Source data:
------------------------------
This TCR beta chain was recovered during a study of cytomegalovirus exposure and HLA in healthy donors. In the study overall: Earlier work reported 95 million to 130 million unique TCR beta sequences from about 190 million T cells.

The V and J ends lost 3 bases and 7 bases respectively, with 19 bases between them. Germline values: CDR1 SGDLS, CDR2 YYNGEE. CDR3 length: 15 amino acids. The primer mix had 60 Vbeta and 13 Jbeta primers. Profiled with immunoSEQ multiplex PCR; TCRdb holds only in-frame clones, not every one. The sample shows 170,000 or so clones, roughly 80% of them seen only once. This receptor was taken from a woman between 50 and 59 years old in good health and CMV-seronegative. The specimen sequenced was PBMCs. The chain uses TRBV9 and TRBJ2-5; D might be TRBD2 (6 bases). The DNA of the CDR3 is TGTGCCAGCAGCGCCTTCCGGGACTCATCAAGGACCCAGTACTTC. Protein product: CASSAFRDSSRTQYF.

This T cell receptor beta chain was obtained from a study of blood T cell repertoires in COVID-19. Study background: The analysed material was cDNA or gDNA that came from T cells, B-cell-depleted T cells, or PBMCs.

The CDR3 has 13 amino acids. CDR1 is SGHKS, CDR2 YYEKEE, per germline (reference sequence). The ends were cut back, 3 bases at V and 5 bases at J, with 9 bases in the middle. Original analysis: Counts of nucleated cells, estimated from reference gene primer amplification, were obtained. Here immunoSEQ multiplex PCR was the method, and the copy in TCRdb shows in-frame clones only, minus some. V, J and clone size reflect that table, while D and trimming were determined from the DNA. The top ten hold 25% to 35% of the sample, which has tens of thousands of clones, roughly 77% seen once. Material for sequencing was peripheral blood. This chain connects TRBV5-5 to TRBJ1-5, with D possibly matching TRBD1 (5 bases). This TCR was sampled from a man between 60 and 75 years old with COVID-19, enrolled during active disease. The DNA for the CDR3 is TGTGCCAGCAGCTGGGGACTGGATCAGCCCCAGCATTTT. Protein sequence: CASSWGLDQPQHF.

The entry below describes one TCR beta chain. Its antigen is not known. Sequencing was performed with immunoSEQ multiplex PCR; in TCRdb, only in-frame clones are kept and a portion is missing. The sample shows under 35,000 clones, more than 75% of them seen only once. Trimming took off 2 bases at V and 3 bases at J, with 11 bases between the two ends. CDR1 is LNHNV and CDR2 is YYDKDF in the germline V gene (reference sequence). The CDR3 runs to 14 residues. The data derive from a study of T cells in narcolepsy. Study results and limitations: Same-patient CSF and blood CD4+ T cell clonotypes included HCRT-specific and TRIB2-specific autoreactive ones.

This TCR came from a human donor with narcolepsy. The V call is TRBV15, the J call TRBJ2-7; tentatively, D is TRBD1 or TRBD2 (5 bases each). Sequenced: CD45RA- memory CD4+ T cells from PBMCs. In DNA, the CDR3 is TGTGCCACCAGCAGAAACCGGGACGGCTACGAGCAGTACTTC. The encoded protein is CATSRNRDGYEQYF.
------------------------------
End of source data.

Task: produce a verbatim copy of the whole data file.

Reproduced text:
This TCR beta chain was recovered during a study of cytomegalovirus exposure and HLA in healthy donors. In the study overall: Earlier work reported 95 million to 130 million unique TCR beta sequences from about 190 million T cells.

The V and J ends lost 3 bases and 7 bases respectively, with 19 bases between them. Germline values: CDR1 SGDLS, CDR2 YYNGEE. CDR3 length: 15 amino acids. The primer mix had 60 Vbeta and 13 Jbeta primers. Profiled with immunoSEQ multiplex PCR; TCRdb holds only in-frame clones, not every one. The sample shows 170,000 or so clones, roughly 80% of them seen only once. This receptor was taken from a woman between 50 and 59 years old in good health and CMV-seronegative. The specimen sequenced was PBMCs. The chain uses TRBV9 and TRBJ2-5; D might be TRBD2 (6 bases). The DNA of the CDR3 is TGTGCCAGCAGCGCCTTCCGGGACTCATCAAGGACCCAGTACTTC. Protein product: CASSAFRDSSRTQYF.

This T cell receptor beta chain was obtained from a study of blood T cell repertoires in COVID-19. Study background: The analysed material was cDNA or gDNA that came from T cells, B-cell-depleted T cells, or PBMCs.

The CDR3 has 13 amino acids. CDR1 is SGHKS, CDR2 YYEKEE, per germline (reference sequence). The ends were cut back, 3 bases at V and 5 bases at J, with 9 bases in the middle. Original analysis: Counts of nucleated cells, estimated from reference gene primer amplification, were obtained. Here immunoSEQ multiplex PCR was the method, and the copy in TCRdb shows in-frame clones only, minus some. V, J and clone size reflect that table, while D and trimming were determined from the DNA. The top ten hold 25% to 35% of the sample, which has tens of thousands of clones, roughly 77% seen once. Material for sequencing was peripheral blood. This chain connects TRBV5-5 to TRBJ1-5, with D possibly matching TRBD1 (5 bases). This TCR was sampled from a man between 60 and 75 years old with COVID-19, enrolled during active disease. The DNA for the CDR3 is TGTGCCAGCAGCTGGGGACTGGATCAGCCCCAGCATTTT. Protein sequence: CASSWGLDQPQHF.

The entry below describes one TCR beta chain. Its antigen is not known. Sequencing was performed with immunoSEQ multiplex PCR; in TCRdb, only in-frame clones are kept and a portion is missing. The sample shows under 35,000 clones, more than 75% of them seen only once. Trimming took off 2 bases at V and 3 bases at J, with 11 bases between the two ends. CDR1 is LNHNV and CDR2 is YYDKDF in the germline V gene (reference sequence). The CDR3 runs to 14 residues. The data derive from a study of T cells in narcolepsy. Study results and limitations: Same-patient CSF and blood CD4+ T cell clonotypes included HCRT-specific and TRIB2-specific autoreactive ones.

This TCR came from a human donor with narcolepsy. The V call is TRBV15, the J call TRBJ2-7; tentatively, D is TRBD1 or TRBD2 (5 bases each). Sequenced: CD45RA- memory CD4+ T cells from PBMCs. In DNA, the CDR3 is TGTGCCACCAGCAGAAACCGGGACGGCTACGAGCAGTACTTC. The encoded protein is CATSRNRDGYEQYF.